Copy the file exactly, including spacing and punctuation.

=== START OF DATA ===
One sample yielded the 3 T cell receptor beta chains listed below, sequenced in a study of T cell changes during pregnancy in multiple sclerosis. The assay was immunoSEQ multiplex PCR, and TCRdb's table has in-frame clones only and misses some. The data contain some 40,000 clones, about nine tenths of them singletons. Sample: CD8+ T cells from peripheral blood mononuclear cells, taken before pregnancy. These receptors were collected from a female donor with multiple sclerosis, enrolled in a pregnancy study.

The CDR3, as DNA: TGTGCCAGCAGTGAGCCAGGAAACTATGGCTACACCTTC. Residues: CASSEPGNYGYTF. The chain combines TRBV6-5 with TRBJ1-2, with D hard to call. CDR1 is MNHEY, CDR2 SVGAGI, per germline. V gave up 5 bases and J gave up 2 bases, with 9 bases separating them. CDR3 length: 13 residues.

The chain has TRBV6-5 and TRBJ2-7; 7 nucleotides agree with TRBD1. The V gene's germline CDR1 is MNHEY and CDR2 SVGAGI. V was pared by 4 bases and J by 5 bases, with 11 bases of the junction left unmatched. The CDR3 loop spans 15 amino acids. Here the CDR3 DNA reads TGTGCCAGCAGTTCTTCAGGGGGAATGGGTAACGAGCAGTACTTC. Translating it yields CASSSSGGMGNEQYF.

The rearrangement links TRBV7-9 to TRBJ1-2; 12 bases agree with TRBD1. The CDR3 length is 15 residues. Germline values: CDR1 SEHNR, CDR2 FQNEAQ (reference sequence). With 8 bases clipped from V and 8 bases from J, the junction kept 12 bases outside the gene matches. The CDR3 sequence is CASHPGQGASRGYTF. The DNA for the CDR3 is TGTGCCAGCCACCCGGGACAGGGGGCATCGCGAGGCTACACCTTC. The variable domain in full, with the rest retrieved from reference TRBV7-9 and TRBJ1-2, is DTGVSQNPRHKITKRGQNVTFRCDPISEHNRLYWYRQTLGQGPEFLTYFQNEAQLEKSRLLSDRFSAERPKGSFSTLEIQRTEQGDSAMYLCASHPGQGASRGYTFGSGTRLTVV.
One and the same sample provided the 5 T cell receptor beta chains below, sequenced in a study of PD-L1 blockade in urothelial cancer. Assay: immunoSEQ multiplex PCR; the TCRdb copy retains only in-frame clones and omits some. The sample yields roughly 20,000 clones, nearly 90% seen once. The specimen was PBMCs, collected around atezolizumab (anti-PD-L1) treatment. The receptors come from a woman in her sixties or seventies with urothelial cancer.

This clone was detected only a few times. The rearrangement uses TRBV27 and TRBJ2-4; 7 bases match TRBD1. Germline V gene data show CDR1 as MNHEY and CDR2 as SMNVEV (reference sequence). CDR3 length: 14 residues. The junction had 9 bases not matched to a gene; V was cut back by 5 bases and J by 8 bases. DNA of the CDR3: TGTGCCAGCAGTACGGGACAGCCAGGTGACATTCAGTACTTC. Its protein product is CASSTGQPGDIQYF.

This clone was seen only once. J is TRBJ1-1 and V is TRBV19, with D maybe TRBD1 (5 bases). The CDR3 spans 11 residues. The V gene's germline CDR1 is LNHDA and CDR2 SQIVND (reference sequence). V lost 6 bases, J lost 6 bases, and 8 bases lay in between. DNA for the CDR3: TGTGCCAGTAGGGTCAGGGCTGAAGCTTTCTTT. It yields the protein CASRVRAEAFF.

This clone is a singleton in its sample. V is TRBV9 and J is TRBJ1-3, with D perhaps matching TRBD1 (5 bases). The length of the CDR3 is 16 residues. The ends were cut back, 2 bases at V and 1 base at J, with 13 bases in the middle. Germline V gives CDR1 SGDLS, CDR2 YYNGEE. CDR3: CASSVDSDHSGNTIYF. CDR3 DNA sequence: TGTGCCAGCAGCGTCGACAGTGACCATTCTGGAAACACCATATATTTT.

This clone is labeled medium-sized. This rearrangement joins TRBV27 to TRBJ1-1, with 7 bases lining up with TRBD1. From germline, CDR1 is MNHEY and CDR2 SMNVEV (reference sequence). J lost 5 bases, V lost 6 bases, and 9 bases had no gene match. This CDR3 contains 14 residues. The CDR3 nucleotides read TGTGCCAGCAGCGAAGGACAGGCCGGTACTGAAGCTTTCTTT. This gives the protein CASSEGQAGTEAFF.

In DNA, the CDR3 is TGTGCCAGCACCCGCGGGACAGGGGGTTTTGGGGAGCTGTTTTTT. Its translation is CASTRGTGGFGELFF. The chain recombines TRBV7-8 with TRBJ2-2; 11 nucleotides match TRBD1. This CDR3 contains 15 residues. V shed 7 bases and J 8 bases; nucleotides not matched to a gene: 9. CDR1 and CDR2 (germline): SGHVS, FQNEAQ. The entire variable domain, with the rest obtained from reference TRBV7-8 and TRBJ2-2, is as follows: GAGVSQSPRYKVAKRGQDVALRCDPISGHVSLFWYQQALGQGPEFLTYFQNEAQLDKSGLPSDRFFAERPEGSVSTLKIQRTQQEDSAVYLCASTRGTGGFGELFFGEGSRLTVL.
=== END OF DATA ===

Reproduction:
One sample yielded the 3 T cell receptor beta chains listed below, sequenced in a study of T cell changes during pregnancy in multiple sclerosis. The assay was immunoSEQ multiplex PCR, and TCRdb's table has in-frame clones only and misses some. The data contain some 40,000 clones, about nine tenths of them singletons. Sample: CD8+ T cells from peripheral blood mononuclear cells, taken before pregnancy. These receptors were collected from a female donor with multiple sclerosis, enrolled in a pregnancy study.

The CDR3, as DNA: TGTGCCAGCAGTGAGCCAGGAAACTATGGCTACACCTTC. Residues: CASSEPGNYGYTF. The chain combines TRBV6-5 with TRBJ1-2, with D hard to call. CDR1 is MNHEY, CDR2 SVGAGI, per germline. V gave up 5 bases and J gave up 2 bases, with 9 bases separating them. CDR3 length: 13 residues.

The chain has TRBV6-5 and TRBJ2-7; 7 nucleotides agree with TRBD1. The V gene's germline CDR1 is MNHEY and CDR2 SVGAGI. V was pared by 4 bases and J by 5 bases, with 11 bases of the junction left unmatched. The CDR3 loop spans 15 amino acids. Here the CDR3 DNA reads TGTGCCAGCAGTTCTTCAGGGGGAATGGGTAACGAGCAGTACTTC. Translating it yields CASSSSGGMGNEQYF.

The rearrangement links TRBV7-9 to TRBJ1-2; 12 bases agree with TRBD1. The CDR3 length is 15 residues. Germline values: CDR1 SEHNR, CDR2 FQNEAQ (reference sequence). With 8 bases clipped from V and 8 bases from J, the junction kept 12 bases outside the gene matches. The CDR3 sequence is CASHPGQGASRGYTF. The DNA for the CDR3 is TGTGCCAGCCACCCGGGACAGGGGGCATCGCGAGGCTACACCTTC. The variable domain in full, with the rest retrieved from reference TRBV7-9 and TRBJ1-2, is DTGVSQNPRHKITKRGQNVTFRCDPISEHNRLYWYRQTLGQGPEFLTYFQNEAQLEKSRLLSDRFSAERPKGSFSTLEIQRTEQGDSAMYLCASHPGQGASRGYTFGSGTRLTVV.
One and the same sample provided the 5 T cell receptor beta chains below, sequenced in a study of PD-L1 blockade in urothelial cancer. Assay: immunoSEQ multiplex PCR; the TCRdb copy retains only in-frame clones and omits some. The sample yields roughly 20,000 clones, nearly 90% seen once. The specimen was PBMCs, collected around atezolizumab (anti-PD-L1) treatment. The receptors come from a woman in her sixties or seventies with urothelial cancer.

This clone was detected only a few times. The rearrangement uses TRBV27 and TRBJ2-4; 7 bases match TRBD1. Germline V gene data show CDR1 as MNHEY and CDR2 as SMNVEV (reference sequence). CDR3 length: 14 residues. The junction had 9 bases not matched to a gene; V was cut back by 5 bases and J by 8 bases. DNA of the CDR3: TGTGCCAGCAGTACGGGACAGCCAGGTGACATTCAGTACTTC. Its protein product is CASSTGQPGDIQYF.

This clone was seen only once. J is TRBJ1-1 and V is TRBV19, with D maybe TRBD1 (5 bases). The CDR3 spans 11 residues. The V gene's germline CDR1 is LNHDA and CDR2 SQIVND (reference sequence). V lost 6 bases, J lost 6 bases, and 8 bases lay in between. DNA for the CDR3: TGTGCCAGTAGGGTCAGGGCTGAAGCTTTCTTT. It yields the protein CASRVRAEAFF.

This clone is a singleton in its sample. V is TRBV9 and J is TRBJ1-3, with D perhaps matching TRBD1 (5 bases). The length of the CDR3 is 16 residues. The ends were cut back, 2 bases at V and 1 base at J, with 13 bases in the middle. Germline V gives CDR1 SGDLS, CDR2 YYNGEE. CDR3: CASSVDSDHSGNTIYF. CDR3 DNA sequence: TGTGCCAGCAGCGTCGACAGTGACCATTCTGGAAACACCATATATTTT.

This clone is labeled medium-sized. This rearrangement joins TRBV27 to TRBJ1-1, with 7 bases lining up with TRBD1. From germline, CDR1 is MNHEY and CDR2 SMNVEV (reference sequence). J lost 5 bases, V lost 6 bases, and 9 bases had no gene match. This CDR3 contains 14 residues. The CDR3 nucleotides read TGTGCCAGCAGCGAAGGACAGGCCGGTACTGAAGCTTTCTTT. This gives the protein CASSEGQAGTEAFF.

In DNA, the CDR3 is TGTGCCAGCACCCGCGGGACAGGGGGTTTTGGGGAGCTGTTTTTT. Its translation is CASTRGTGGFGELFF. The chain recombines TRBV7-8 with TRBJ2-2; 11 nucleotides match TRBD1. This CDR3 contains 15 residues. V shed 7 bases and J 8 bases; nucleotides not matched to a gene: 9. CDR1 and CDR2 (germline): SGHVS, FQNEAQ. The entire variable domain, with the rest obtained from reference TRBV7-8 and TRBJ2-2, is as follows: GAGVSQSPRYKVAKRGQDVALRCDPISGHVSLFWYQQALGQGPEFLTYFQNEAQLDKSGLPSDRFFAERPEGSVSTLKIQRTQQEDSAVYLCASTRGTGGFGELFFGEGSRLTVL.